New webcam-based anti-cheating monitoring is so stressful, it's made some students cry, the Washington Post reports: "Online proctoring" companies saw in coronavirus shutdowns a chance to capitalize on a major reshaping of education, selling schools a high-tech blend of webcam-watching workers and eye-tracking software designed to catch students cheating on their exams. They've taken in millions of dollars, some of it public money, from thousands of colleges in recent months. But they've also sparked a nationwide school-surveillance revolt, with students staging protests and adopting creative tactics to push campus administrators to reconsider the deals. Students argue that the testing systems have made them afraid to click too much or rest their eyes for fear they'll be branded as cheats... One system, Proctorio, uses gaze-detection, face-detection and computer-monitoring software to flag students for any "abnormal" head movement, mouse movement, eye wandering, computer window resizing, tab opening, scrolling, clicking, typing, and copies and pastes. A student can be flagged for finishing the test too quickly, or too slowly, clicking too much, or not enough. If the camera sees someone else in the background, a student can be flagged for having "multiple faces detected." If someone else takes the test on the same network — say, in a dorm building — it's potential "exam collusion." Room too noisy, Internet too spotty, camera on the fritz? Flag, flag, flag. As an unusually disrupted fall semester churns toward finals, this student rebellion has erupted into online war, with lawsuits, takedowns and viral brawls further shaking the anxiety-inducing backdrop of college exams. Some students have even tried to take the software down from the inside, digging through the code for details on how it monitors millions of high-stakes exams... Some students said the experience of having strangers and algorithms silently judge their movements was deeply unnerving, and many worried that even being accused of cheating could endanger their chances at good grades, scholarships, internships and post-graduation careers. Several students said they had hoped for freeing, friend-filled college years but were now resigned to hours of monitored video exams in their childhood bedrooms, with no clear end in sight.... [T]he systems' technical demands have made just taking the tests almost comically complicated. One student at Wilfrid Laurier University in Ontario shared the instructions for his online Introduction to Linear Algebra midterm: five pages, totaling more than 2,000 words, requiring students to use a special activity-monitoring Web browser and keep their face, hands and desk in view of their camera at all times... Students who break the rules or face technical difficulties can be investigated for academic misconduct. "The instructions," the student said, "are giving me more anxiety than the test itself." Company executives "say a semester without proctors would turn online testing into a lawless wasteland" according to the article. But one long-time teacher counters that "the most clear value conveyed to students is 'We don't trust you.'" Yet the education tech nonprofit Educause reported that 54% of higher education institutions they'd surveyed "are currently using online or remote proctoring services. "And another 23% are planning or considering using them."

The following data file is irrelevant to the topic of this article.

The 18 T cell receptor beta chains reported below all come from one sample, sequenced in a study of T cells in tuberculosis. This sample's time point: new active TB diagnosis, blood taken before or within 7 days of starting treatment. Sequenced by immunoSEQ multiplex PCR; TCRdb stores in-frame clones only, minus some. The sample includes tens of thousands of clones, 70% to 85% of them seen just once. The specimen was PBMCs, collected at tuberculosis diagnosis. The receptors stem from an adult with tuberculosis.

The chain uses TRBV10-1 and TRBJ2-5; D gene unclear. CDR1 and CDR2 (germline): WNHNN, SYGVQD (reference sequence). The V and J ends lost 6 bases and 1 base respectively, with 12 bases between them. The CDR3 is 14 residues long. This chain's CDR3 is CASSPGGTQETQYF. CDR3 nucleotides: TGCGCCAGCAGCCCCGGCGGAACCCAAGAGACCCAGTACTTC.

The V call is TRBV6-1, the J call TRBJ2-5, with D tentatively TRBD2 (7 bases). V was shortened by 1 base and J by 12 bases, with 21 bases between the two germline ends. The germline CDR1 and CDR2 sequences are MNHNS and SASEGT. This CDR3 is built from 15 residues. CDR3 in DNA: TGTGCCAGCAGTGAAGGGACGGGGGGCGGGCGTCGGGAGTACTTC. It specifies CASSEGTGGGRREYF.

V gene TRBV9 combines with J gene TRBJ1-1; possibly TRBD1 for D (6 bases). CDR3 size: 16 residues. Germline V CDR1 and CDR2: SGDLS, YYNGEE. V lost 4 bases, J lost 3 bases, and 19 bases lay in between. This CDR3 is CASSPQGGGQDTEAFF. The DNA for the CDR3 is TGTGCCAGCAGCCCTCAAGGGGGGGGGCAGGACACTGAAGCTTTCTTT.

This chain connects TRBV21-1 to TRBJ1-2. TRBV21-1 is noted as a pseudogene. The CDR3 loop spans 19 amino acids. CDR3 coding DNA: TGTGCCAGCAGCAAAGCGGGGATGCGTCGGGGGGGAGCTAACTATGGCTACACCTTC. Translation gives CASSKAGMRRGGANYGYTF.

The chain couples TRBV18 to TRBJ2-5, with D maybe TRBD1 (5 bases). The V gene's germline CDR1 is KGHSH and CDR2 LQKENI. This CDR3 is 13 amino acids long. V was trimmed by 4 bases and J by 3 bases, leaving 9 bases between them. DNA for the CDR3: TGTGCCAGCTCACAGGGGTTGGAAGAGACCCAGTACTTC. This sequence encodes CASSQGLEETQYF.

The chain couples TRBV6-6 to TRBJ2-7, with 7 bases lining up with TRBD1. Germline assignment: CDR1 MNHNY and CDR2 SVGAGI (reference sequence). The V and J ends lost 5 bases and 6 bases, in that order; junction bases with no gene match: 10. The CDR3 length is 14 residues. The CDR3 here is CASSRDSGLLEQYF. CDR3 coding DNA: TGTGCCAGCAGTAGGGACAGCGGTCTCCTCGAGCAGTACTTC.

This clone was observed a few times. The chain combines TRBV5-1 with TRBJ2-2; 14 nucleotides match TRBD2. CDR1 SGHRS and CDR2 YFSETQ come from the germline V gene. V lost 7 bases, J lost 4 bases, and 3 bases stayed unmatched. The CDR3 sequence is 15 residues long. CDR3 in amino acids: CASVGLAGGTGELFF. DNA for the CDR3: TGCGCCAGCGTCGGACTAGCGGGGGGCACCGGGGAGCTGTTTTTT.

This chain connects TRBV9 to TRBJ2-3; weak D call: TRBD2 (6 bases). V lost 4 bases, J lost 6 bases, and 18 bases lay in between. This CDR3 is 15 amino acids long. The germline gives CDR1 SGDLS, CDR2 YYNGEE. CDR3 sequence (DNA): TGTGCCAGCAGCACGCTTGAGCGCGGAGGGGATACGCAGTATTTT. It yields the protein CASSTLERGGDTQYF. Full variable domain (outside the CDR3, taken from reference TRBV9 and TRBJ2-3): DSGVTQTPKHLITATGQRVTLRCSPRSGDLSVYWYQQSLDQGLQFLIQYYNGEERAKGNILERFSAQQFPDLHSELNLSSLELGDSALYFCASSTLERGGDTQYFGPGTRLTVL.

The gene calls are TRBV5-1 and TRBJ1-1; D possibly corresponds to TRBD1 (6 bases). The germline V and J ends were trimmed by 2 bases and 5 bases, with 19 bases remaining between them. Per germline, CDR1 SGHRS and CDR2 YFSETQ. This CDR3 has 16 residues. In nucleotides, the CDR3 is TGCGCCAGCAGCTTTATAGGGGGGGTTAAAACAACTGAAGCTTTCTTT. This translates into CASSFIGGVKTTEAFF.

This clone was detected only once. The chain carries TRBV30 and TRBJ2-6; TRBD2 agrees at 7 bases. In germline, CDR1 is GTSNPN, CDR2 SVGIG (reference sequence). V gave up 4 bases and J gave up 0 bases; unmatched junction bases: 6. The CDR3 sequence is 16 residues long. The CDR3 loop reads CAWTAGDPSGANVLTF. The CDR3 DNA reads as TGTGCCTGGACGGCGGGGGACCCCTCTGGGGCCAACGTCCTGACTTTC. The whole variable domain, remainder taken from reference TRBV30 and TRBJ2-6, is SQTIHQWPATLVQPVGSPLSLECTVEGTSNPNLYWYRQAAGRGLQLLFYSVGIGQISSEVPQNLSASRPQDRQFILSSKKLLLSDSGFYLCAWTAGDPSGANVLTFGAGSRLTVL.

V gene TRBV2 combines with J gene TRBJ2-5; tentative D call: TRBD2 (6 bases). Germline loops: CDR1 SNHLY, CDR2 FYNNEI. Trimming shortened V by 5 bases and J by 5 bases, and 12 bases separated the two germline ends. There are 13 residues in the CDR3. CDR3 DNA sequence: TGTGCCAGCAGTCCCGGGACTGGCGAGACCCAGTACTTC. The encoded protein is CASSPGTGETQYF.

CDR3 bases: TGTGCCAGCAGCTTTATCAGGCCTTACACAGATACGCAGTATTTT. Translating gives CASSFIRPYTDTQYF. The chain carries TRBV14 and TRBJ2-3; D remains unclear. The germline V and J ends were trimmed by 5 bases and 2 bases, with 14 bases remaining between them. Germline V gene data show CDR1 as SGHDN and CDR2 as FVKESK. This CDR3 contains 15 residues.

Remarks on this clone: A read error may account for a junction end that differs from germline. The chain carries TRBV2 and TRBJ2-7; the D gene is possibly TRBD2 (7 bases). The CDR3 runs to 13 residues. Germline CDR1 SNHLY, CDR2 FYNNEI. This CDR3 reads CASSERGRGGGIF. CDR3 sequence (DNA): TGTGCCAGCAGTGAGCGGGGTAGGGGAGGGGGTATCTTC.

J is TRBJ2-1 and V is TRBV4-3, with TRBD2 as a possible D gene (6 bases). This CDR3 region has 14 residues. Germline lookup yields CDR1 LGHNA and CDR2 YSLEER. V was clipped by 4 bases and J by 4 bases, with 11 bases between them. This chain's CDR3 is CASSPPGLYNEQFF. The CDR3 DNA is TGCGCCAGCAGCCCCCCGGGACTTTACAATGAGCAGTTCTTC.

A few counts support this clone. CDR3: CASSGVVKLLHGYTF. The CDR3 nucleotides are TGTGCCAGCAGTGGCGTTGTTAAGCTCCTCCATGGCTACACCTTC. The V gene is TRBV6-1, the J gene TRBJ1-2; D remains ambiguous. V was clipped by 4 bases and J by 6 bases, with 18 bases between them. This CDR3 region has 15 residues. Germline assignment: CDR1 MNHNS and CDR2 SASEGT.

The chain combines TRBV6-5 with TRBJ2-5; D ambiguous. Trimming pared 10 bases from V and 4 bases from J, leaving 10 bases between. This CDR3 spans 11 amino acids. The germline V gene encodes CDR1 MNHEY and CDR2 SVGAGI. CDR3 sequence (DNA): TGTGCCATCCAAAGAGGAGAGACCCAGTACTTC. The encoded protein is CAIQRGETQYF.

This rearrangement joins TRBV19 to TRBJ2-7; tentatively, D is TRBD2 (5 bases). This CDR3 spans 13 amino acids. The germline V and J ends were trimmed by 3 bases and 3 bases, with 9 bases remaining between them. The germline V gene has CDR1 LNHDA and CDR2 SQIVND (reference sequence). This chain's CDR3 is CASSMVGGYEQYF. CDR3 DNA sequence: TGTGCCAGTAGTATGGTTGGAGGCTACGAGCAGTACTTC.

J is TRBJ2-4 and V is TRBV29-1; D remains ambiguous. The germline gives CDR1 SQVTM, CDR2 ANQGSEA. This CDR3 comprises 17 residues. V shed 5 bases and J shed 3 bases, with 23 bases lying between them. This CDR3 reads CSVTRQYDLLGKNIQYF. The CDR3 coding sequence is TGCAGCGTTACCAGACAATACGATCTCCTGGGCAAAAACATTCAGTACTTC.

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Aaron Swartz's Memory Honored with Virtual Hackathon